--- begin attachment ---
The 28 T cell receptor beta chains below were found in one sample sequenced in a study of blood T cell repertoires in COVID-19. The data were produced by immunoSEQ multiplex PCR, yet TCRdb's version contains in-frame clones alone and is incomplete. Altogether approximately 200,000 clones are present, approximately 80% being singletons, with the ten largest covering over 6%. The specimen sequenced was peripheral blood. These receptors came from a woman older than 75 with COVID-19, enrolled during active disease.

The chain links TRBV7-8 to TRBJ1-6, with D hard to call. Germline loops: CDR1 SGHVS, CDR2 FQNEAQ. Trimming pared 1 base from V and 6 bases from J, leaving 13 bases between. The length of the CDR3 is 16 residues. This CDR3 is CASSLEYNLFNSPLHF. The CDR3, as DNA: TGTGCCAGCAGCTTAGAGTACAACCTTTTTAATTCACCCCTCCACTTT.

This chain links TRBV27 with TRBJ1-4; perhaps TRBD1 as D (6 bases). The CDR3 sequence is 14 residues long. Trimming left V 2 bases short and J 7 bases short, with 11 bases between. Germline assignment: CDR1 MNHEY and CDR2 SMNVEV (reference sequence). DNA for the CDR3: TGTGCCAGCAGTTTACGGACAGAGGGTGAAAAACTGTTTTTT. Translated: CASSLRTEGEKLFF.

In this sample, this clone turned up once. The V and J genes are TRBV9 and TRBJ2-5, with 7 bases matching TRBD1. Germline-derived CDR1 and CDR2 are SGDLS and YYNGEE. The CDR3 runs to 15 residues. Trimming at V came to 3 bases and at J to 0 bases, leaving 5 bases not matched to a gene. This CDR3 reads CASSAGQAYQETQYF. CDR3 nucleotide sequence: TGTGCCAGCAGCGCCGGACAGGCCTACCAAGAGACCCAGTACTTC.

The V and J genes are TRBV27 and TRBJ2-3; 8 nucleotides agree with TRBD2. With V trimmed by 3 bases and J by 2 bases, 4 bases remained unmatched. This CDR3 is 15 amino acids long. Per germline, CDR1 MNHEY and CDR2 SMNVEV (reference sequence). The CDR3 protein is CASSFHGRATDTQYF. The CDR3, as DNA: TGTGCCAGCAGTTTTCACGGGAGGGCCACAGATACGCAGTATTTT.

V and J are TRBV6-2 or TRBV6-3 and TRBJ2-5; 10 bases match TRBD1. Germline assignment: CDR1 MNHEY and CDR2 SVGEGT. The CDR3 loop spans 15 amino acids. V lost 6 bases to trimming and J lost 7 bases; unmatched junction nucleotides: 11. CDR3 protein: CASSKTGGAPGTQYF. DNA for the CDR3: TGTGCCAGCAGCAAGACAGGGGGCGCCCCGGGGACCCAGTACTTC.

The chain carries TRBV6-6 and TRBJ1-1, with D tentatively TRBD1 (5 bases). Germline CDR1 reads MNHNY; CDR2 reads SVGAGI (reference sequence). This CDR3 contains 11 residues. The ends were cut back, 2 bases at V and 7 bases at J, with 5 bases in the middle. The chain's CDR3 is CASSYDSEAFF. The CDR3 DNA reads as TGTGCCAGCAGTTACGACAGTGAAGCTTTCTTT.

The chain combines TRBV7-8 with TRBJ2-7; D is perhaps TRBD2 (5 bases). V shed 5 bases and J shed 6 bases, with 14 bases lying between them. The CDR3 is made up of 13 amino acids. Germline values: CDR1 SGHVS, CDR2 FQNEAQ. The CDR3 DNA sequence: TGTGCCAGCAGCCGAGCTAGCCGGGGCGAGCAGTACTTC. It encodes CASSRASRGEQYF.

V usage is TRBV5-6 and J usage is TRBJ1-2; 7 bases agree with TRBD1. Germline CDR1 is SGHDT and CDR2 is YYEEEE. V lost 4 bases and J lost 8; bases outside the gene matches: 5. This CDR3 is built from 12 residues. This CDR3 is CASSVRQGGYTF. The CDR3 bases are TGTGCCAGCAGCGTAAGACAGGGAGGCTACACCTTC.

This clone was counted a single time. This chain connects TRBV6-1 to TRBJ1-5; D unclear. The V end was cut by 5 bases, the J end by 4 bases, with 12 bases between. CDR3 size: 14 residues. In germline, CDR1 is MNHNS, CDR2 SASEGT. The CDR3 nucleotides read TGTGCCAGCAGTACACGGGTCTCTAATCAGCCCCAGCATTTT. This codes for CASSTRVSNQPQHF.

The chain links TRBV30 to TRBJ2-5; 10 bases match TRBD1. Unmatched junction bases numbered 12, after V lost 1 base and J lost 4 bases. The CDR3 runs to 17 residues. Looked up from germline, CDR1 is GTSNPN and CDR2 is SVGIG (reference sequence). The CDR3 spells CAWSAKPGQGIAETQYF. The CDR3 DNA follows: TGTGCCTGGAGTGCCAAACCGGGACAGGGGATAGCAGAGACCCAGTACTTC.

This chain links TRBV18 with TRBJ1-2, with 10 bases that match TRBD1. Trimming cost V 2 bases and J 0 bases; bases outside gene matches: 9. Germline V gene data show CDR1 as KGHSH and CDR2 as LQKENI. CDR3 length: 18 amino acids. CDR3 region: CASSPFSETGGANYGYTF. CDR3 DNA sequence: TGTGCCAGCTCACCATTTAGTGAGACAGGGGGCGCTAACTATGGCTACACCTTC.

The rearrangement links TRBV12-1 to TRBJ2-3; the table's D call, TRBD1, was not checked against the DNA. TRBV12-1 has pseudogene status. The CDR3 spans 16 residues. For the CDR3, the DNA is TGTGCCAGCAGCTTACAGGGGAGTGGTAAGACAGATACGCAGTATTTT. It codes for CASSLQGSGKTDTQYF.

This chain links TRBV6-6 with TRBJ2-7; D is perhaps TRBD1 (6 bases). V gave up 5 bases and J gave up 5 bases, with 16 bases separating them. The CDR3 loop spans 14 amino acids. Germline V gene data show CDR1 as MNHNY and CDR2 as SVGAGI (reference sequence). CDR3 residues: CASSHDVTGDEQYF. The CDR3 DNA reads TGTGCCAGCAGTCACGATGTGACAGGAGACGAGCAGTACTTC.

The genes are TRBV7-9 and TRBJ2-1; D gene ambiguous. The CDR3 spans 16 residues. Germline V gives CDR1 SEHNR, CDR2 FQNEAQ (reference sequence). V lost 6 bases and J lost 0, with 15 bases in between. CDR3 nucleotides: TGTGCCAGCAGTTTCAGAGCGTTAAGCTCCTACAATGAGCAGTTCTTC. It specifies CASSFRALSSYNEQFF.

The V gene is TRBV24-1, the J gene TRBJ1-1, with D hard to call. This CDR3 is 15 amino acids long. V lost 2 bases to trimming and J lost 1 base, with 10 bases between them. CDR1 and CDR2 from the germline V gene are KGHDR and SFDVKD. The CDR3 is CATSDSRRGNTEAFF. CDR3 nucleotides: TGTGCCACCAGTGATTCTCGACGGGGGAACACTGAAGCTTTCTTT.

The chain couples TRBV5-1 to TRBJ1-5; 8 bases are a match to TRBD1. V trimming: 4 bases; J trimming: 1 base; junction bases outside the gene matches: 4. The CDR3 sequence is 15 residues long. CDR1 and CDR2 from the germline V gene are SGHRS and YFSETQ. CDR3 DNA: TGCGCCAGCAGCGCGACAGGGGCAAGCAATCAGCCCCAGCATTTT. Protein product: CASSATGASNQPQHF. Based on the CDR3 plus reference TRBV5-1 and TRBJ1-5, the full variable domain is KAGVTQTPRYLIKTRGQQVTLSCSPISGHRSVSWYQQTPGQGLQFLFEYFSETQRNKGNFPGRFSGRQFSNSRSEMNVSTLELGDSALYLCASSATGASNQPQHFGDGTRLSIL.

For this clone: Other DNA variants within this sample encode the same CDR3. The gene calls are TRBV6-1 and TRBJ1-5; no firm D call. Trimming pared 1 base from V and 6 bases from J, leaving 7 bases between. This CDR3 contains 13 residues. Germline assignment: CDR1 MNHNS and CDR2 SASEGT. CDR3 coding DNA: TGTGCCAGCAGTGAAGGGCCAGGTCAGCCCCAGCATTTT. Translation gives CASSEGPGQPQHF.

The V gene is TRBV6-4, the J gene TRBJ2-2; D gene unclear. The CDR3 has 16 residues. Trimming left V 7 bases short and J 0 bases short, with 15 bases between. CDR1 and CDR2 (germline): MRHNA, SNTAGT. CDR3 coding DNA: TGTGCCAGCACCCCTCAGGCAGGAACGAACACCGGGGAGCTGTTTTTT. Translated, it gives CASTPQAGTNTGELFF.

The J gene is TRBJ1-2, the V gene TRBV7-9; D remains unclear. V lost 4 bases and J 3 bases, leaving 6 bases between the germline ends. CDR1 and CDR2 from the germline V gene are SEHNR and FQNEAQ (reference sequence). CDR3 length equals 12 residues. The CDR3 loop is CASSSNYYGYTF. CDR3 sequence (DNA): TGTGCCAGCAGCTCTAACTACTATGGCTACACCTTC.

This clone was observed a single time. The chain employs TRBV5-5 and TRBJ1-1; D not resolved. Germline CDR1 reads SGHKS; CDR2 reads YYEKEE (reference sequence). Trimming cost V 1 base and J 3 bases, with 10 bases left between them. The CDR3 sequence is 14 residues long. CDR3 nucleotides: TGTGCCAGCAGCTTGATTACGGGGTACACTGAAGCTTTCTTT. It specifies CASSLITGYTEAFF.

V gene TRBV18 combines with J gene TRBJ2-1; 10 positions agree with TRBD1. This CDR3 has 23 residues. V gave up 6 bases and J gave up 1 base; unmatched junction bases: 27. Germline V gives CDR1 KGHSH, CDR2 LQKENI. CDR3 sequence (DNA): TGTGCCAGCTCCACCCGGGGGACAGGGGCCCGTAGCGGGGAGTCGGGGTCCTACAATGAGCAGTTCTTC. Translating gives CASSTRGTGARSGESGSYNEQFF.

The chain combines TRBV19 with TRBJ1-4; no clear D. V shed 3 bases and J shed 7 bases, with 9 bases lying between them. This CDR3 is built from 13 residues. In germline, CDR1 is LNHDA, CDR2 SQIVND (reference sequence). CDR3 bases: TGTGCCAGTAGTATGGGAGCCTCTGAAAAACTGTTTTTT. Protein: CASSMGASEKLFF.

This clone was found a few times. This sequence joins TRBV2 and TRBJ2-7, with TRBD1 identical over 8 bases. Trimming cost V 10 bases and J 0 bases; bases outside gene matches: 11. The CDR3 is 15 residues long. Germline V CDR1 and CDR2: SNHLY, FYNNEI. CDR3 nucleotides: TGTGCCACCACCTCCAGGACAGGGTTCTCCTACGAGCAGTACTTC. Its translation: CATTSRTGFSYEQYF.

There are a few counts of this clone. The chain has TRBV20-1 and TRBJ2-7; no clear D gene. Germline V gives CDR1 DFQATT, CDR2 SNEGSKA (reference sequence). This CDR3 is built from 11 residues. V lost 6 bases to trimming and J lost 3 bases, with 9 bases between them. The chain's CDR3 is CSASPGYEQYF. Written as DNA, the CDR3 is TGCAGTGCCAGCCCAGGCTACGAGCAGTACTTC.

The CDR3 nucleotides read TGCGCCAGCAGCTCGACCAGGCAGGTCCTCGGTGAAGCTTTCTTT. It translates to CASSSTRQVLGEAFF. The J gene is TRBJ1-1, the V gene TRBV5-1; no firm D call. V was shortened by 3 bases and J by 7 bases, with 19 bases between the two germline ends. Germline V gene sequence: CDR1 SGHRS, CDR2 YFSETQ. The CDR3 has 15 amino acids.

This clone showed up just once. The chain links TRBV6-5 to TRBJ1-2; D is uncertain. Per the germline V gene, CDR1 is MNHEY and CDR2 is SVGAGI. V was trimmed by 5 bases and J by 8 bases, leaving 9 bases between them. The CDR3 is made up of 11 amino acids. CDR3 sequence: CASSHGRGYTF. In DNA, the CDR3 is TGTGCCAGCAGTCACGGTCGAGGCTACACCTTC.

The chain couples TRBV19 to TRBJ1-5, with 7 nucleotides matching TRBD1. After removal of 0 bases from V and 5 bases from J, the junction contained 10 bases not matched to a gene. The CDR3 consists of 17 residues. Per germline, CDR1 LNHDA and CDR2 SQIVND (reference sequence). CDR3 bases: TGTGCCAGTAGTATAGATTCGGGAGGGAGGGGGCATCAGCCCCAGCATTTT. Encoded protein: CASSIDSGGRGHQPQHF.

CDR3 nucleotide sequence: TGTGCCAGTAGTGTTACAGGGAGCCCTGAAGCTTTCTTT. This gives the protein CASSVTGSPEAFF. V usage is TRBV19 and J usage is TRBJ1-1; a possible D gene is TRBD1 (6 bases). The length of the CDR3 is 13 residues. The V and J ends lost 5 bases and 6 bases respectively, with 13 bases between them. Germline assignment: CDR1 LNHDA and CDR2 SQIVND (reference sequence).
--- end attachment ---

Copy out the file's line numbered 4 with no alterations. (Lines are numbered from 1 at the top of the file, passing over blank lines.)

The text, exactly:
In this sample, this clone turned up once. The V and J genes are TRBV9 and TRBJ2-5, with 7 bases matching TRBD1. Germline-derived CDR1 and CDR2 are SGDLS and YYNGEE. The CDR3 runs to 15 residues. Trimming at V came to 3 bases and at J to 0 bases, leaving 5 bases not matched to a gene. This CDR3 reads CASSAGQAYQETQYF. CDR3 nucleotide sequence: TGTGCCAGCAGCGCCGGACAGGCCTACCAAGAGACCCAGTACTTC.